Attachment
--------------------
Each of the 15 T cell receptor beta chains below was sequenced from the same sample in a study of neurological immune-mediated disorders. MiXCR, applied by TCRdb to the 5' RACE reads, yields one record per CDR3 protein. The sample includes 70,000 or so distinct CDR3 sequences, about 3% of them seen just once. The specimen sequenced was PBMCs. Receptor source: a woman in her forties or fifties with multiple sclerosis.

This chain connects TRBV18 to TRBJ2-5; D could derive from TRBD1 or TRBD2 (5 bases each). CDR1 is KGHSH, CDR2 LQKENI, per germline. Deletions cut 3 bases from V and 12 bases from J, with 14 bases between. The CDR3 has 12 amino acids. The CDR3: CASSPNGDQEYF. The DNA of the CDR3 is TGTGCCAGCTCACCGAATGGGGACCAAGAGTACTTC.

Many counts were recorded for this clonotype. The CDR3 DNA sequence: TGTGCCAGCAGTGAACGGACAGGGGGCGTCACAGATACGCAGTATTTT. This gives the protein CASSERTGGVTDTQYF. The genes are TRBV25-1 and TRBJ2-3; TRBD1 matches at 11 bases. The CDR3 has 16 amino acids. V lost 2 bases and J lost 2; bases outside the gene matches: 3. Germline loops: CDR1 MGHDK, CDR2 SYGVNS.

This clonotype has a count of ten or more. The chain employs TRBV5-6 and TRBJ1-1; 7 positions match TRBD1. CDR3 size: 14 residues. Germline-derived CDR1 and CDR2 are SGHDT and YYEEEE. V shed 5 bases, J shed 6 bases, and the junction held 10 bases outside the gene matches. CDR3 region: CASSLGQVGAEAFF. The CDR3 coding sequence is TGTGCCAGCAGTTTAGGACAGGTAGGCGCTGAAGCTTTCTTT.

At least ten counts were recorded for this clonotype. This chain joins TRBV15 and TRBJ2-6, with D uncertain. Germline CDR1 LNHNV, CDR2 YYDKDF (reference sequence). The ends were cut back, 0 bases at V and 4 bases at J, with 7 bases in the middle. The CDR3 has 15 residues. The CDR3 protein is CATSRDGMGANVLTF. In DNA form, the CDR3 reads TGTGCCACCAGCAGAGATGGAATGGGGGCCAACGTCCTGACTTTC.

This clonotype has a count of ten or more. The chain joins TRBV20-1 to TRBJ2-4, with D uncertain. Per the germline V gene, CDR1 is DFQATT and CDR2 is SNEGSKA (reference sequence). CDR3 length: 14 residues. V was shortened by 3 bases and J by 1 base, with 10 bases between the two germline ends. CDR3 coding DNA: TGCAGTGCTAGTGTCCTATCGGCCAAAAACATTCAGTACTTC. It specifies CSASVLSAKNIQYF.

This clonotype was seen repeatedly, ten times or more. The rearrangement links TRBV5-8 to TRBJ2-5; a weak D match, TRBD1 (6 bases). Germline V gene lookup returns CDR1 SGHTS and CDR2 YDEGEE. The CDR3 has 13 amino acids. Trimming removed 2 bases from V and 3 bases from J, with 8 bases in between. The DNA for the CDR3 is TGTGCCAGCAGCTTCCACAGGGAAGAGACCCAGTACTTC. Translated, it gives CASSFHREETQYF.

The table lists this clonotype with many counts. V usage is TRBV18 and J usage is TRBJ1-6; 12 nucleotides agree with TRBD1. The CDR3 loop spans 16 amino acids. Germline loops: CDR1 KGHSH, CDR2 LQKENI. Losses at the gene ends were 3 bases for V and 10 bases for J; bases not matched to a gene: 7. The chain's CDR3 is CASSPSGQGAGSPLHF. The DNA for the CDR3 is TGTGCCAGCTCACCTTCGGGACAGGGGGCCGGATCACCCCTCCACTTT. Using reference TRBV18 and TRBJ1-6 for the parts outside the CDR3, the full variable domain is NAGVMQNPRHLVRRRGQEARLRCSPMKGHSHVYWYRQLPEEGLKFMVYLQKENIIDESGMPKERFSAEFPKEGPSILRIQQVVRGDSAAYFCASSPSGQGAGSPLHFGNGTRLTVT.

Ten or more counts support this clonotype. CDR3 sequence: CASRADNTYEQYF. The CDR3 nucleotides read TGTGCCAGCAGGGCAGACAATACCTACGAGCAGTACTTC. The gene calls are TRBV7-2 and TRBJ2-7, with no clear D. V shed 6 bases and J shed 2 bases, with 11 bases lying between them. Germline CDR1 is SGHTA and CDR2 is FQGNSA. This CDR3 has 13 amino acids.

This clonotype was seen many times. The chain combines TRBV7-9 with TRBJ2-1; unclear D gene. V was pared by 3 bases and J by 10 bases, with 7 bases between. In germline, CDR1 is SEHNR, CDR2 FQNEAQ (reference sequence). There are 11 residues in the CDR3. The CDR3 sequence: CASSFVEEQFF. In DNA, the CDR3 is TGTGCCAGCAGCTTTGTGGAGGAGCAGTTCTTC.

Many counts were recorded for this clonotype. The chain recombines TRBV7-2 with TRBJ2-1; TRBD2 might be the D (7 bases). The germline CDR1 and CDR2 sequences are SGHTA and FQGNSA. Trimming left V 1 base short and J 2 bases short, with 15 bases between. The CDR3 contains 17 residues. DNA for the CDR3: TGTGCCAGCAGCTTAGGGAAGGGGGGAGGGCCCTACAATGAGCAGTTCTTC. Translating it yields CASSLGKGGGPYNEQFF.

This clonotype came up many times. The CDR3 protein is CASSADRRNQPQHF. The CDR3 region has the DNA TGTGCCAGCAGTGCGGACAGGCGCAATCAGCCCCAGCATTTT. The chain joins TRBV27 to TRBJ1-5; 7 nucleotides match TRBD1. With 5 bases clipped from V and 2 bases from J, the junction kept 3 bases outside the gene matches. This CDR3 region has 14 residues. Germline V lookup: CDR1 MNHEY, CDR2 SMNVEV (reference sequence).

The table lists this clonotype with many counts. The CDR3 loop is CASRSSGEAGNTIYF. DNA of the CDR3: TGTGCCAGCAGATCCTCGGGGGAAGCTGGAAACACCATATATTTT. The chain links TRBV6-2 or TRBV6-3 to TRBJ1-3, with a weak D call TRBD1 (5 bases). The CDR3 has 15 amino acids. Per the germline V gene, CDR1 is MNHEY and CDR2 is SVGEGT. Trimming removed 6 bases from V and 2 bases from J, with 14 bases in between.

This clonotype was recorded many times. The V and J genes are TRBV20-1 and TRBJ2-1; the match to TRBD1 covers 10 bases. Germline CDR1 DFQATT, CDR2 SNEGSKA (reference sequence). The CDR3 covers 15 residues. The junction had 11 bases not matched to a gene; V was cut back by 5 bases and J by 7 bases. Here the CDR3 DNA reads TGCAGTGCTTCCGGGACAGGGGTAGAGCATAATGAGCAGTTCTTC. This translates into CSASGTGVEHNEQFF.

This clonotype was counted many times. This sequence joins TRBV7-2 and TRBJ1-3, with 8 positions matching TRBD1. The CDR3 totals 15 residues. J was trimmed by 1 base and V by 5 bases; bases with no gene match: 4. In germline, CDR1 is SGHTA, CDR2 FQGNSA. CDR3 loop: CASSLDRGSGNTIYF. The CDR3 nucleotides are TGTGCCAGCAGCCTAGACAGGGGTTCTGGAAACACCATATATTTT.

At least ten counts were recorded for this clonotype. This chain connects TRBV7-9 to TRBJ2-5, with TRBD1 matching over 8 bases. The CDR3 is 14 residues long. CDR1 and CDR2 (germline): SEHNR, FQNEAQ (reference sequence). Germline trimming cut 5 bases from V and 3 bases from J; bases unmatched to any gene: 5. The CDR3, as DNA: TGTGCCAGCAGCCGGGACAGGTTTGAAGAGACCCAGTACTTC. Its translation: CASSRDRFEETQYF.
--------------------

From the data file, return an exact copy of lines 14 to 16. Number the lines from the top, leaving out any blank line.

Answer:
This clonotype was recorded many times. The V and J genes are TRBV20-1 and TRBJ2-1; the match to TRBD1 covers 10 bases. Germline CDR1 DFQATT, CDR2 SNEGSKA (reference sequence). The CDR3 covers 15 residues. The junction had 11 bases not matched to a gene; V was cut back by 5 bases and J by 7 bases. Here the CDR3 DNA reads TGCAGTGCTTCCGGGACAGGGGTAGAGCATAATGAGCAGTTCTTC. This translates into CSASGTGVEHNEQFF.

This clonotype was counted many times. This sequence joins TRBV7-2 and TRBJ1-3, with 8 positions matching TRBD1. The CDR3 totals 15 residues. J was trimmed by 1 base and V by 5 bases; bases with no gene match: 4. In germline, CDR1 is SGHTA, CDR2 FQGNSA. CDR3 loop: CASSLDRGSGNTIYF. The CDR3 nucleotides are TGTGCCAGCAGCCTAGACAGGGGTTCTGGAAACACCATATATTTT.

At least ten counts were recorded for this clonotype. This chain connects TRBV7-9 to TRBJ2-5, with TRBD1 matching over 8 bases. The CDR3 is 14 residues long. CDR1 and CDR2 (germline): SEHNR, FQNEAQ (reference sequence). Germline trimming cut 5 bases from V and 3 bases from J; bases unmatched to any gene: 5. The CDR3, as DNA: TGTGCCAGCAGCCGGGACAGGTTTGAAGAGACCCAGTACTTC. Its translation: CASSRDRFEETQYF.